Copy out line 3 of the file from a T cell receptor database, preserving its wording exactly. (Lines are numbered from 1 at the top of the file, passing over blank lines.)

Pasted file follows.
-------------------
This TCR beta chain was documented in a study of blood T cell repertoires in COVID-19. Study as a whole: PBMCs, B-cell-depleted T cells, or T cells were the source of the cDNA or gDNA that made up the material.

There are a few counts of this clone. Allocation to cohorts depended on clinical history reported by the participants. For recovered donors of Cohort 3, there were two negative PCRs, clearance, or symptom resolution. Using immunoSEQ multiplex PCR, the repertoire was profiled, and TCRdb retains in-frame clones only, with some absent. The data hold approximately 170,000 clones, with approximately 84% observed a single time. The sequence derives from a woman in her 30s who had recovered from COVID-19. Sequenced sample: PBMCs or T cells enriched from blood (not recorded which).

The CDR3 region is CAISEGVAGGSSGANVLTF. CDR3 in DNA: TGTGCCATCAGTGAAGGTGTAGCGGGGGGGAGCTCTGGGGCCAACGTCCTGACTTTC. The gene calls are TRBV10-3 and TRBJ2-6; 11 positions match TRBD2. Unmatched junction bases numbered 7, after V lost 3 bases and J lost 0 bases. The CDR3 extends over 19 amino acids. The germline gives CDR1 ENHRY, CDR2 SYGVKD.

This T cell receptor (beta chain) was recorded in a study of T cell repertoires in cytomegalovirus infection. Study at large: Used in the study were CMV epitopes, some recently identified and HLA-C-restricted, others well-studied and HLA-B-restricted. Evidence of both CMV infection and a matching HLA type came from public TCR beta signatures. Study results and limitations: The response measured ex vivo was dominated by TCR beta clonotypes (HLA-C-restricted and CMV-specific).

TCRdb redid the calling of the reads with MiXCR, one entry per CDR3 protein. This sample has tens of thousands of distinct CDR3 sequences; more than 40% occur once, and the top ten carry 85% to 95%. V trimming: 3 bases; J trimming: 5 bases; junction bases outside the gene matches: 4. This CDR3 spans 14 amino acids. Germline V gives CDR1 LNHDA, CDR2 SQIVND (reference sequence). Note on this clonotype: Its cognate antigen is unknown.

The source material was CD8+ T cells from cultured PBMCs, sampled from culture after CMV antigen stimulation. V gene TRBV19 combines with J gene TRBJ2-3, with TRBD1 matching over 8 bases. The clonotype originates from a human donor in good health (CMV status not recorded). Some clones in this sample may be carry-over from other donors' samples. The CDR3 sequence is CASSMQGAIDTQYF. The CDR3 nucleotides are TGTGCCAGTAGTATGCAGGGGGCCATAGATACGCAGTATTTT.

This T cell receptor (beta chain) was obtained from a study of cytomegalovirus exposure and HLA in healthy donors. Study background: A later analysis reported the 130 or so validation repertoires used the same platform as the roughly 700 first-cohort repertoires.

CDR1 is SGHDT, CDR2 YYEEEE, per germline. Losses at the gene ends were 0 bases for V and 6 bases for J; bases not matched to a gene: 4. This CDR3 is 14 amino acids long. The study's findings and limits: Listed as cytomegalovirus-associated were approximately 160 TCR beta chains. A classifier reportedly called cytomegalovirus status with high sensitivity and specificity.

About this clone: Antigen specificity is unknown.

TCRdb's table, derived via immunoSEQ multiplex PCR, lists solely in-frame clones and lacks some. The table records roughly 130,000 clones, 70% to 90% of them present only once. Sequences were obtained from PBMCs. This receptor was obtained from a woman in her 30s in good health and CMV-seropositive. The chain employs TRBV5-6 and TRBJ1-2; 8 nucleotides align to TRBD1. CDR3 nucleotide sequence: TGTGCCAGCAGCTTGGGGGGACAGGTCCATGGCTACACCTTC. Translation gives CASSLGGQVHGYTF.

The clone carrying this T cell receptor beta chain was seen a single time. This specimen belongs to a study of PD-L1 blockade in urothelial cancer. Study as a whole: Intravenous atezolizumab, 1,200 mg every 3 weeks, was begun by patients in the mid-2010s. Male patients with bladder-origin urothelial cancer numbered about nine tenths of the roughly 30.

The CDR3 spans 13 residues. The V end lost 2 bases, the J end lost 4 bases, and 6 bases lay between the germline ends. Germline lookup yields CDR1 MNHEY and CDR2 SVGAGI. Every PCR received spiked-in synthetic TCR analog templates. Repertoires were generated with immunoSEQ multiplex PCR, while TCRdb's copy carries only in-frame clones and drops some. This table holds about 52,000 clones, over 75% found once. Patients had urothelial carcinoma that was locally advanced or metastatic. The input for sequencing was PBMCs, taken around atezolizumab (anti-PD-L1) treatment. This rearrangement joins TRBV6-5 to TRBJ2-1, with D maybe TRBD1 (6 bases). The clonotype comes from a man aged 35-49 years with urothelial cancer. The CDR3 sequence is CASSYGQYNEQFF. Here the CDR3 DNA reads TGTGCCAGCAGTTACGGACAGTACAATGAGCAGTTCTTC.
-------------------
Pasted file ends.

The CDR3 region is CAISEGVAGGSSGANVLTF. CDR3 in DNA: TGTGCCATCAGTGAAGGTGTAGCGGGGGGGAGCTCTGGGGCCAACGTCCTGACTTTC. The gene calls are TRBV10-3 and TRBJ2-6; 11 positions match TRBD2. Unmatched junction bases numbered 7, after V lost 3 bases and J lost 0 bases. The CDR3 extends over 19 amino acids. The germline gives CDR1 ENHRY, CDR2 SYGVKD.